Charity Commission opens an inquiry over concerns about the charity’s private prosecutions
The Charity Commission has announced that it has opened a statutory inquiry into Animal Protection Services (1186401) in relation to significant concerns about private prosecutions the charity brought against pet owners. The regulator is also investigating whether individuals connected to the charity have benefited inappropriately from its work.
Animal Protection Services has charitable objects that include investigating and prosecuting animal cruelty.
The regulator opened an inquiry after the charity’s prosecution of several pet owners for the alleged unlawful and unlicensed sale of pets were dismissed at trial. In both instances, the judges raised concerns that the charity had a financial incentive for bringing the prosecutions. Evidence from these trials was submitted to the regulator.
The inquiry will examine the administration, governance and management of the charity and in particular:
The trustees’ decision making around its private prosecutions
If the trustees have avoided or adequately managed potential conflicts of interest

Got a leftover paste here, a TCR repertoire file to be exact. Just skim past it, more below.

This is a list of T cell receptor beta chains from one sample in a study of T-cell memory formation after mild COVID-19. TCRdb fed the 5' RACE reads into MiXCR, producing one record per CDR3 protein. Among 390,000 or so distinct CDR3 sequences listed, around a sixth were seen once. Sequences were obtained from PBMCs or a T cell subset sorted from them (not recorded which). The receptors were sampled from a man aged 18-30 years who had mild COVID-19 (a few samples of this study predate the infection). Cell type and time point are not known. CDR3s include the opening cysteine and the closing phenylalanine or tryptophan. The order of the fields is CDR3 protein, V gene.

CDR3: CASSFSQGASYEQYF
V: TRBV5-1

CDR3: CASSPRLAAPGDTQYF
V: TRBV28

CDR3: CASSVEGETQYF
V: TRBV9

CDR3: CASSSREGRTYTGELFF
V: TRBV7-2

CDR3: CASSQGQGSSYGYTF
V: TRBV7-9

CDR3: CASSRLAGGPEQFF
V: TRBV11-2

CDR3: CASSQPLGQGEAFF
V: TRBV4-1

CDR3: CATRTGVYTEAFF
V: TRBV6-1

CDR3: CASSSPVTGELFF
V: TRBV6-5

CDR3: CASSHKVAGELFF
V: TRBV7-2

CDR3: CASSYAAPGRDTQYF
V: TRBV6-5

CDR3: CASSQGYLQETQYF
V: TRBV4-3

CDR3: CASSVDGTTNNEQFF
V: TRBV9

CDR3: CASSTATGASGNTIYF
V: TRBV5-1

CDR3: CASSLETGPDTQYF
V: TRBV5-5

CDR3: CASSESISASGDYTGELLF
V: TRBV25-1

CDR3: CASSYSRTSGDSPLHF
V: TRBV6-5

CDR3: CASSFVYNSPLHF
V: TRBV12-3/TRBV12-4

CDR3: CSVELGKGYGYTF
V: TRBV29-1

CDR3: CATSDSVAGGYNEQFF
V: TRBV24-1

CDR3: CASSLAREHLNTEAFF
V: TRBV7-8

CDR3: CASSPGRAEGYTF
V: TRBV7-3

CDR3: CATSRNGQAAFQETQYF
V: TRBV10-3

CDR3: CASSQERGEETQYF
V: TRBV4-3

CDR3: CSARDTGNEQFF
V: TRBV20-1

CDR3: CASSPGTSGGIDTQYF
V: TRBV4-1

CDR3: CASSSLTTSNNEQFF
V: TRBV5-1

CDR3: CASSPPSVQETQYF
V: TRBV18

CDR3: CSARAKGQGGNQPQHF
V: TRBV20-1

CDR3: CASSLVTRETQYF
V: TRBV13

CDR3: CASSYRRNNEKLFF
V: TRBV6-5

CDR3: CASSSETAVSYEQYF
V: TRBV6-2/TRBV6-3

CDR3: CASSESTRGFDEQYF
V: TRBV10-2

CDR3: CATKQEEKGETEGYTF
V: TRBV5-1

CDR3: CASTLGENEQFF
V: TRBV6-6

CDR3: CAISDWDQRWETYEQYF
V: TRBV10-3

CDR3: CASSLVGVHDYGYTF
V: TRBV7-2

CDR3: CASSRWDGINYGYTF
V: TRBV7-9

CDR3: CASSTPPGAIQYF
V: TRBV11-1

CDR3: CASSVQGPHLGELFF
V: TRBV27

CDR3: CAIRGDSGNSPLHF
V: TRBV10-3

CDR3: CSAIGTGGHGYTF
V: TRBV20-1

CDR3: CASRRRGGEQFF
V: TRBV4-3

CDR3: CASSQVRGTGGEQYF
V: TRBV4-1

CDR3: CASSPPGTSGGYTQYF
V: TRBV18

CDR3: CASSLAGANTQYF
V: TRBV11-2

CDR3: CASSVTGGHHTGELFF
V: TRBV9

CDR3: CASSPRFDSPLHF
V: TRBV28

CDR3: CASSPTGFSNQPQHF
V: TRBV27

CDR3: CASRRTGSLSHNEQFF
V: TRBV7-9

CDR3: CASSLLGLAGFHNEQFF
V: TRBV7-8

If there has been any unauthorised direct or indirect private benefit
The trustees’ failure to comply with legal obligations in relation to the filing of the charity’s accounts and annual returns
The Commission may extend the scope of the inquiry if additional issues emerge.
It is the Commission’s policy, after it has concluded an inquiry, to publish a report detailing what issues the inquiry looked at, what actions were undertaken as part of the inquiry and what the outcomes were. Reports of previous inquiries are available on GOV.UK.
Notes to Editors
The Charity Commission is the independent, non-ministerial government department that registers and regulates charities in England and Wales. Its purpose is to ensure charity can thrive and inspire trust so that people can improve lives and strengthen society